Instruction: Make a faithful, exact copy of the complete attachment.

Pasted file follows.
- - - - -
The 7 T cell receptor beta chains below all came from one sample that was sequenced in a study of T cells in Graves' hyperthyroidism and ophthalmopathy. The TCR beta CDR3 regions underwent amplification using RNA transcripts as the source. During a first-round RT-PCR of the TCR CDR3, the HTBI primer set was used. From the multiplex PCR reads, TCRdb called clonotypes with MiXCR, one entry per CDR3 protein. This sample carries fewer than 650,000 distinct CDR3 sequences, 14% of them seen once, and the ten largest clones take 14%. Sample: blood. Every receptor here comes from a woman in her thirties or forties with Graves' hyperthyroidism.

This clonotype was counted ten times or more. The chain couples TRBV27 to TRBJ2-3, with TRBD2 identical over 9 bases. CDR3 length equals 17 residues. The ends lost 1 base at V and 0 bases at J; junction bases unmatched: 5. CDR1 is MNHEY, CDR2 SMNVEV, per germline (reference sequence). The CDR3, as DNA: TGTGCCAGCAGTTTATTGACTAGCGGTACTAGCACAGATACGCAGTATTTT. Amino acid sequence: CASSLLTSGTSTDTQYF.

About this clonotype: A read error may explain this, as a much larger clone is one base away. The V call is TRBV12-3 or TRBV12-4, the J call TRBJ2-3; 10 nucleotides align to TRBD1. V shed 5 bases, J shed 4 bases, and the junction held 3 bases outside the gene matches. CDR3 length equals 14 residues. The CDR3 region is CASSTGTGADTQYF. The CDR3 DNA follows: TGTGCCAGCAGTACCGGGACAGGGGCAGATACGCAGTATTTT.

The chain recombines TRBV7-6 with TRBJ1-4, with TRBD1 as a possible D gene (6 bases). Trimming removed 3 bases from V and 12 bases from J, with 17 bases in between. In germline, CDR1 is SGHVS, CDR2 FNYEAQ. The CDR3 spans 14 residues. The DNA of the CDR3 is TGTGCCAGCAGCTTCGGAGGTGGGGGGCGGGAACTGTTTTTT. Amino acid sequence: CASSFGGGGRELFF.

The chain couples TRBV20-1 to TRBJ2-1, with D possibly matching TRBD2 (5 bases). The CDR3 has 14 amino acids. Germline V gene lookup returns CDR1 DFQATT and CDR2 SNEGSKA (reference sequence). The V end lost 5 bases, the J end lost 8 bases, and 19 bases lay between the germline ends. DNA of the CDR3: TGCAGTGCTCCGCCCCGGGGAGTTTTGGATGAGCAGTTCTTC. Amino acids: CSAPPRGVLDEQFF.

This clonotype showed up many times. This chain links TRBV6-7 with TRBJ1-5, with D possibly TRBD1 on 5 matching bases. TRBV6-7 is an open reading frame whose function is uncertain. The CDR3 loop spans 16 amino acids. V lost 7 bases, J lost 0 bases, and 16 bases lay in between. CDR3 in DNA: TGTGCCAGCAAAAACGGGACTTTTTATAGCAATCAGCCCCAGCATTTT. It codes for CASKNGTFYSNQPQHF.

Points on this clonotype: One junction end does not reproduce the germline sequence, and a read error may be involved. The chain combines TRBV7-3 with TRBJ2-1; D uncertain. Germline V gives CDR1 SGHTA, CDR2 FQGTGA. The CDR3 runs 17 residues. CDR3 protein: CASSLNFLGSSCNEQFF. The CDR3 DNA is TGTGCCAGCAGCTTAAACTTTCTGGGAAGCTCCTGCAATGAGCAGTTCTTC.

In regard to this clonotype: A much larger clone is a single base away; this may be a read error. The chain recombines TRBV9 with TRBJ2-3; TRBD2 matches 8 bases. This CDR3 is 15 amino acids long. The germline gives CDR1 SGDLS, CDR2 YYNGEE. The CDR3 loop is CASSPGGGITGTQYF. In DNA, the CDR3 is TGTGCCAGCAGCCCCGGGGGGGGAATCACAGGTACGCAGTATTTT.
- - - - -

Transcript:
The 7 T cell receptor beta chains below all came from one sample that was sequenced in a study of T cells in Graves' hyperthyroidism and ophthalmopathy. The TCR beta CDR3 regions underwent amplification using RNA transcripts as the source. During a first-round RT-PCR of the TCR CDR3, the HTBI primer set was used. From the multiplex PCR reads, TCRdb called clonotypes with MiXCR, one entry per CDR3 protein. This sample carries fewer than 650,000 distinct CDR3 sequences, 14% of them seen once, and the ten largest clones take 14%. Sample: blood. Every receptor here comes from a woman in her thirties or forties with Graves' hyperthyroidism.

This clonotype was counted ten times or more. The chain couples TRBV27 to TRBJ2-3, with TRBD2 identical over 9 bases. CDR3 length equals 17 residues. The ends lost 1 base at V and 0 bases at J; junction bases unmatched: 5. CDR1 is MNHEY, CDR2 SMNVEV, per germline (reference sequence). The CDR3, as DNA: TGTGCCAGCAGTTTATTGACTAGCGGTACTAGCACAGATACGCAGTATTTT. Amino acid sequence: CASSLLTSGTSTDTQYF.

About this clonotype: A read error may explain this, as a much larger clone is one base away. The V call is TRBV12-3 or TRBV12-4, the J call TRBJ2-3; 10 nucleotides align to TRBD1. V shed 5 bases, J shed 4 bases, and the junction held 3 bases outside the gene matches. CDR3 length equals 14 residues. The CDR3 region is CASSTGTGADTQYF. The CDR3 DNA follows: TGTGCCAGCAGTACCGGGACAGGGGCAGATACGCAGTATTTT.

The chain recombines TRBV7-6 with TRBJ1-4, with TRBD1 as a possible D gene (6 bases). Trimming removed 3 bases from V and 12 bases from J, with 17 bases in between. In germline, CDR1 is SGHVS, CDR2 FNYEAQ. The CDR3 spans 14 residues. The DNA of the CDR3 is TGTGCCAGCAGCTTCGGAGGTGGGGGGCGGGAACTGTTTTTT. Amino acid sequence: CASSFGGGGRELFF.

The chain couples TRBV20-1 to TRBJ2-1, with D possibly matching TRBD2 (5 bases). The CDR3 has 14 amino acids. Germline V gene lookup returns CDR1 DFQATT and CDR2 SNEGSKA (reference sequence). The V end lost 5 bases, the J end lost 8 bases, and 19 bases lay between the germline ends. DNA of the CDR3: TGCAGTGCTCCGCCCCGGGGAGTTTTGGATGAGCAGTTCTTC. Amino acids: CSAPPRGVLDEQFF.

This clonotype showed up many times. This chain links TRBV6-7 with TRBJ1-5, with D possibly TRBD1 on 5 matching bases. TRBV6-7 is an open reading frame whose function is uncertain. The CDR3 loop spans 16 amino acids. V lost 7 bases, J lost 0 bases, and 16 bases lay in between. CDR3 in DNA: TGTGCCAGCAAAAACGGGACTTTTTATAGCAATCAGCCCCAGCATTTT. It codes for CASKNGTFYSNQPQHF.

Points on this clonotype: One junction end does not reproduce the germline sequence, and a read error may be involved. The chain combines TRBV7-3 with TRBJ2-1; D uncertain. Germline V gives CDR1 SGHTA, CDR2 FQGTGA. The CDR3 runs 17 residues. CDR3 protein: CASSLNFLGSSCNEQFF. The CDR3 DNA is TGTGCCAGCAGCTTAAACTTTCTGGGAAGCTCCTGCAATGAGCAGTTCTTC.

In regard to this clonotype: A much larger clone is a single base away; this may be a read error. The chain recombines TRBV9 with TRBJ2-3; TRBD2 matches 8 bases. This CDR3 is 15 amino acids long. The germline gives CDR1 SGDLS, CDR2 YYNGEE. The CDR3 loop is CASSPGGGITGTQYF. In DNA, the CDR3 is TGTGCCAGCAGCCCCGGGGGGGGAATCACAGGTACGCAGTATTTT.